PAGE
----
“I want to thank the Academy for recognizing a film centered around an indigenous woman, one of the 70 million domestic workers in the world without work rights, a character that historically has been relegated in the background in cinema,” said Alfonso Cuarón, who won Best Director and Best Cinematography for his semi-autobiographical film Roma, a deeply personal film about his childhood and beloved caregiver in Mexico City. “As artists our jobs are to look where others don’t. This responsibility becomes much more important in times when we are being encouraged to look away.”
Roma had been nominated in a total of 10 categories and won three Oscars, including Best Foreign Language Film. The win for the filmmaker is also a win for Netflix who qualified Roma for Oscar consideration with a three-week release in theaters before it was offered to audiences on its streaming platform.
Cuarón has followed the same path as he did for Gravity in 2014 — first winning Best Director for Roma from the DGA and then taking home Oscar. This year, he also pulled off a trifecta at BAFTA for Best Film, Best Director and Best Cinematography. Roma also won Best International Film at the independent Spirit Awards yesterday.
Roma had previously won the Golden Lion at the Venice Film Festival. As he has done on many occasions, the filmmaker twice in accepting his awards gave kudos to the two actresses that led his cast — both nominated this year — Yalitza Aparicio and Marina de Tavira. And Cuarón had a unique way of shooting this film.
In fact, none of the cast or crew knew day to day what scene they were going to shoot. Cuarón shot the film in chronological order and no one was privy to the screenplay so their work unfolded as the pages were shared. Aparicio was not a formally trained actress. In fact, she was a schoolteacher with not one bit of acting experience.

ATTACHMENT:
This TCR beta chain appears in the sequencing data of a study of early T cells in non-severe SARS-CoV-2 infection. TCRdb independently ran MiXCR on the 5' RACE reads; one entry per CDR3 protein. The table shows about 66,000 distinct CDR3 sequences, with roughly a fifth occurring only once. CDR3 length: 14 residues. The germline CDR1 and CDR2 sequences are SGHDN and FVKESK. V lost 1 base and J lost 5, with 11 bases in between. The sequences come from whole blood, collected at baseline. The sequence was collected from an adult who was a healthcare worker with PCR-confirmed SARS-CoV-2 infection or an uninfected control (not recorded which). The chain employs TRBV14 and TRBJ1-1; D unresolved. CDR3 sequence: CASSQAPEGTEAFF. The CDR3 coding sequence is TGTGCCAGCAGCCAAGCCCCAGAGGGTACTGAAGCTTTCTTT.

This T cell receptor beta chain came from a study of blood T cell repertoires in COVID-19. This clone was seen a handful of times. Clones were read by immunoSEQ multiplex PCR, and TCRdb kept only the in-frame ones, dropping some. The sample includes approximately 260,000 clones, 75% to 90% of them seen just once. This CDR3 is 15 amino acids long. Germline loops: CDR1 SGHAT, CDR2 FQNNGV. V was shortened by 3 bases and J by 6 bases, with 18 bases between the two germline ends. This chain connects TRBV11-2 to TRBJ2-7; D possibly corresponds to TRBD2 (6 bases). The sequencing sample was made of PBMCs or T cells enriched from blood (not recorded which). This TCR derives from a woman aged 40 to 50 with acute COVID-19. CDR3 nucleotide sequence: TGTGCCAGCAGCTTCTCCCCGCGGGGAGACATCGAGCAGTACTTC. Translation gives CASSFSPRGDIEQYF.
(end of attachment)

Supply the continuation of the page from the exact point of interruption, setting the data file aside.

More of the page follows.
He has said in the past that he was surprised how this film about his childhood growing up in Mexico City in the 1970s has resonated with so many people. He has said that he needed to do this film to understand who he was and where he came from. The film is actually dedicated to his real-life nanny Libo Rodríguez.
The black and white film was shot with an Alexa 65 and scenes were shot in continuity over 110 days-plus. One of the most memorable scenes involved an ocean shot where his crew had to build a pier and then wait for a tropical storm to pass to get the crane onto the pier. The result was a scene as deeply engaging and unpredictable as the sea itself. And he did it all in one take.
Because of the incredible work involved, it seems appropriate to note – on this night – the Roma filmmaking team: First AD René U. Villareal; Second AD María Dioni; and Second Second ADs Luis Fernando Vásquez, Julián ‘Chico’ Valdés.
Cuarón was also nominated for Best Original Screenplay, making him the first filmmaker to be nominated in all three categories for the same film in the same year, but that award went to Nick Vallelonga, Brian Currie and Peter Farrelly for Green Book which also won Best Picture.
Cuarón went to film school in Mexico where he studied under a teacher named Jorge Ayala Blanco who taught film history and changed the perspective of the young and hopeful filmmaker. In his acceptance speech, he also thanked his beloved Mexico.